Diabetes plays a powerful role in the development of cardiovascular diseases (810). The incidence of cardiovascular disease is two times higher in men with diabetes and three times higher in women with diabetes than nondiabetic subjects (10). Haffner et al. (11) reported that the risk of developing a myocardial infarction in type 2 diabetic patients without a previous history of myocardial infarction is similar to that of nondiabetic patients who have had a prior myocardial infarction.
Diabetic patients have a twofold increase in the prevalence of hypertension compared with nondiabetic subjects (5). Hypertension is even more common in certain ethnic groups with type 2 diabetes. Almost twice as many African Americans and three times as many Hispanic Americans as compared with white non-Hispanic subjects have coexistent diabetes and hypertension (5). The coexisting hypertension and diabetes continue to rise dramatically in western countries as the overall population ages and as obesity and sedentary lifestyles become more prevalent.
The coexistence of diabetes and hypertension causes a very high risk for the development of macrovascular and microvascular complications. In patients with diabetes, 30 to 75% of complications can be attributed to hypertension (12). Risk for cardiovascular disease increases significantly when hypertension coexists with diabetes mellitus (13,14). Moreover, hypertension has a greater impact on cardiovascular diseases in diabetic as compared with nondiabetic subjects (15). Diabetic patients have a higher incidence of coronary artery disease, congestive heart failure, and left ventricular hypertrophy when hypertension is present. The incidence of other macrovascular complications, such as stroke and peripheral vascular disease, also increases significantly when hypertension exists in diabetic patients. Moreover, in addition to macrovascular complications, hypertension accelerates the risk of microvascular complications. Diabetic nephropathy (16,17), retinopathy (18-20), and neuropathy (21) are much more common when hyper- -o tension is found in association with diabetes.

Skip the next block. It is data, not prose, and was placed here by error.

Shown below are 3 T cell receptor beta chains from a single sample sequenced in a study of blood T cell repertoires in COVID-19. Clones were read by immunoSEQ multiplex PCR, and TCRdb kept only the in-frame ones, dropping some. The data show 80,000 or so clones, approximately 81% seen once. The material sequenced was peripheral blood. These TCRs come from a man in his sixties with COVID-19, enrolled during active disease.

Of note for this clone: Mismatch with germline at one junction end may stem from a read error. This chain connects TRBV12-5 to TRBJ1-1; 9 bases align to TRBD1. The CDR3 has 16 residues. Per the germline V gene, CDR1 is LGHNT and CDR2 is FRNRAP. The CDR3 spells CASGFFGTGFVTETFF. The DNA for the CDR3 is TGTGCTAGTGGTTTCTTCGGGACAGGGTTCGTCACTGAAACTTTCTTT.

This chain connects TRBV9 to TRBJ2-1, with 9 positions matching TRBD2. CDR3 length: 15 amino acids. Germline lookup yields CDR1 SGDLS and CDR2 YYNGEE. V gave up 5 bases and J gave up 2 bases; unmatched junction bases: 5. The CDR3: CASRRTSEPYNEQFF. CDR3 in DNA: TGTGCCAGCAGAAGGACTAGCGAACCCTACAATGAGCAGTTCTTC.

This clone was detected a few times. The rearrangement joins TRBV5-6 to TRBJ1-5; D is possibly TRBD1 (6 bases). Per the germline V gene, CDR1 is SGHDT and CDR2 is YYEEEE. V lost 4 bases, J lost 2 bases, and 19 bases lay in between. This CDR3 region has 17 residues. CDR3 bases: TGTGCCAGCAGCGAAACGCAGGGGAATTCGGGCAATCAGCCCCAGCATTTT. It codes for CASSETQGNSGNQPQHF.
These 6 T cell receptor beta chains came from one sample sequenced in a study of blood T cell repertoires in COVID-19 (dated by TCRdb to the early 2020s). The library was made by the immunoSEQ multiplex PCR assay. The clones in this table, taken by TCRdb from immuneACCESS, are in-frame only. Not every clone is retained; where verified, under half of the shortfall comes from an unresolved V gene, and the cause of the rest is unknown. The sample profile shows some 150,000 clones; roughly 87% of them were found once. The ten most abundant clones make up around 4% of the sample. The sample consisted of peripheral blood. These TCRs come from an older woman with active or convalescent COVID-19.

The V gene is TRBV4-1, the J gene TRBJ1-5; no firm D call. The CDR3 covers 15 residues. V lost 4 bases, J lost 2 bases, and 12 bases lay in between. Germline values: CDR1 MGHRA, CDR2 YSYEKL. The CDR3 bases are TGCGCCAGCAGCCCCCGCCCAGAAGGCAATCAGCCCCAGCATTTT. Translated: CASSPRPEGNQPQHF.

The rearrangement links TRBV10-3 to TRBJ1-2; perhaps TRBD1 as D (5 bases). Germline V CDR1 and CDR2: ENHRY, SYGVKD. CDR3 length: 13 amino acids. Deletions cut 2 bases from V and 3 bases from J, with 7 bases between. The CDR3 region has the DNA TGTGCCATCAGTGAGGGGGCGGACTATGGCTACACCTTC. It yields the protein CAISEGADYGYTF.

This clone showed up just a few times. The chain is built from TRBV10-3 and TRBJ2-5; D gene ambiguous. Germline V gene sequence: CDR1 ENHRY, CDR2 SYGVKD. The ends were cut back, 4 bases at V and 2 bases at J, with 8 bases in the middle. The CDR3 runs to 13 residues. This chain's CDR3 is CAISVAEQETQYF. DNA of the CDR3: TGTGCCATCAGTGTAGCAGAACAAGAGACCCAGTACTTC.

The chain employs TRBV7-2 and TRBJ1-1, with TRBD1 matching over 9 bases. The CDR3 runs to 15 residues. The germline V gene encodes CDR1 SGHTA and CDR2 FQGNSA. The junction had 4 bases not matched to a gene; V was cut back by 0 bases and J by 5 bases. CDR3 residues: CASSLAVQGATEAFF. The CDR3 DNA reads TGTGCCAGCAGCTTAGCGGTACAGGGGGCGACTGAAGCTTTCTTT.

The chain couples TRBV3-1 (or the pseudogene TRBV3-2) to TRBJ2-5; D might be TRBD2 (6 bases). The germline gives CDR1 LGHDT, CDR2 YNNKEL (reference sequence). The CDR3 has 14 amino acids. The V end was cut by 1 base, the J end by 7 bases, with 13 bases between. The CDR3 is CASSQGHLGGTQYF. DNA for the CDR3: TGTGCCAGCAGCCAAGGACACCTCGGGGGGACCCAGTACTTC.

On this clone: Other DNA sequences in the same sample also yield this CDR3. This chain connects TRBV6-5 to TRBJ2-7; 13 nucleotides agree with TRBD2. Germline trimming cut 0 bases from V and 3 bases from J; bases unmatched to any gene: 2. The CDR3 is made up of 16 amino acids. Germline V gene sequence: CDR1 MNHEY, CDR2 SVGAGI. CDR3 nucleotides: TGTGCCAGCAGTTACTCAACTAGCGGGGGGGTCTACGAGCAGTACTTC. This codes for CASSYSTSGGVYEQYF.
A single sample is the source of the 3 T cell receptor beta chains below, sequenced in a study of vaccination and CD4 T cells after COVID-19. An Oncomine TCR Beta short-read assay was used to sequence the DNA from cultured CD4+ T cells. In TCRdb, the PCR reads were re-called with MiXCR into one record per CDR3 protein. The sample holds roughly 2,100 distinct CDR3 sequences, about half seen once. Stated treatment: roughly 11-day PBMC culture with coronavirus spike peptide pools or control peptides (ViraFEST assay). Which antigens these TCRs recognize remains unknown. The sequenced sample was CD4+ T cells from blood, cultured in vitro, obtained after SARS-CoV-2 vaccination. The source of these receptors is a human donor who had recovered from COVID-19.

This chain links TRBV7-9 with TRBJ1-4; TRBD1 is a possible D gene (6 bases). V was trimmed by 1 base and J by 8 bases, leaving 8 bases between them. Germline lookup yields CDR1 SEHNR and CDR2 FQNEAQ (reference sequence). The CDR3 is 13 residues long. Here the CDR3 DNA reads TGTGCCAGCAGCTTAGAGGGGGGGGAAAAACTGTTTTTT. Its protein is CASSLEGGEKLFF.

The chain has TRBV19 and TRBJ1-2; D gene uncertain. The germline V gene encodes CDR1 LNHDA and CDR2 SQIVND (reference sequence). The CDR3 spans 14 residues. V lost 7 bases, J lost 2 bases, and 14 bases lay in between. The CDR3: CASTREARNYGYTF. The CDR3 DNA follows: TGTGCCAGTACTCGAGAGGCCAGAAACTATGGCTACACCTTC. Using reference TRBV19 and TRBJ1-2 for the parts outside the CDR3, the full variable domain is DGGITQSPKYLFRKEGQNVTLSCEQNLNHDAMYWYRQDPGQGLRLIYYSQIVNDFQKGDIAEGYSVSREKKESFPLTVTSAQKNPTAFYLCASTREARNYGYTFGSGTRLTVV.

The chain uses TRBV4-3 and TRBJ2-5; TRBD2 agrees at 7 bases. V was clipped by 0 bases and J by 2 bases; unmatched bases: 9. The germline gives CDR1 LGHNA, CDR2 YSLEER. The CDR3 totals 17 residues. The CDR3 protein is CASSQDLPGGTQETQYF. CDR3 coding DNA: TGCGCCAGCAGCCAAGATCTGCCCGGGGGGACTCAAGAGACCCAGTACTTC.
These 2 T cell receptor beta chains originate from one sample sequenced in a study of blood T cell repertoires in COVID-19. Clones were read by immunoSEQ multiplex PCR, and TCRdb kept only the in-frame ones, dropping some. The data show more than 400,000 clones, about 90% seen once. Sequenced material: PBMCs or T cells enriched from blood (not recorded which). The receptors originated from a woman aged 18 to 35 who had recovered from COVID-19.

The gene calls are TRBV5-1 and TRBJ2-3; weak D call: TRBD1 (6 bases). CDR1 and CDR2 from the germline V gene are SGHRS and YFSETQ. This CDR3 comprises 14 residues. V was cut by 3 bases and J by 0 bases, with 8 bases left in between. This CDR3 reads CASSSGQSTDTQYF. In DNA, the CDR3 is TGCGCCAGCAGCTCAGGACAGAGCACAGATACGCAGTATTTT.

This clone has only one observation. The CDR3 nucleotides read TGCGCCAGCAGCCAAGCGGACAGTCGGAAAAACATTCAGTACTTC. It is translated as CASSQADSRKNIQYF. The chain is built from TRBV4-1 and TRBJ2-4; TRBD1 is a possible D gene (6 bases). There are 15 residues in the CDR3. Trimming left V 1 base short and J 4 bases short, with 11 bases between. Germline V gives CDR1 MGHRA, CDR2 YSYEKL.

The prevalence and natural history of hypertension differ markedly between patients with type 1 and type 2 diabetes mellitus. The prevalence of hyper- g tension in patients with type 1 diabetes mellitus is similar to that of the general population until the onset of diabetic nephropathy. Hypertension not only develops with the onset of renal disease in these patients but also worsens with the progression of nephropathy. The hypertension in this setting is characterized by a
& u elevation of both systolic and diastolic blood pressures. In contrast, nearly 50% of patients with type 2 diabetes mellitus have hypertension at the time of diagnosis of diabetes. The prevalence of hypertension in these patients increases with age. Type 2 diabetic patients constitute more than 90% of those individuals with a dual diagnosis of diabetes and hypertension (5). Hypertension also commonly occurs in association with other components of the insulin resistance syndrome, termed ''syndrome X,'' which includes obesity, dyslipidemia, hyperuricemia, atherosclerotic cardiovascular disease, and microalbuminuria. Isolated systolic hypertension is common in patients with type 2 diabetes mellitus, suggesting decreased vascular compliance due to macrovascular disease. Hypertensive patients with type 2 diabetes also commonly have an attenuated nocturnal decline in blood pressure (i.e., they do not have the normal nighttime fall in blood pressure) (22).
Was this article helpful?
Get All The Support And Guidance You Need To Be A Success At The Psychology Of Weight Loss And Management. This Book Is One Of The Most Valuable Resources In The World When It Comes To Exploring How Your Brain Plays A Role In Weight Loss And Management.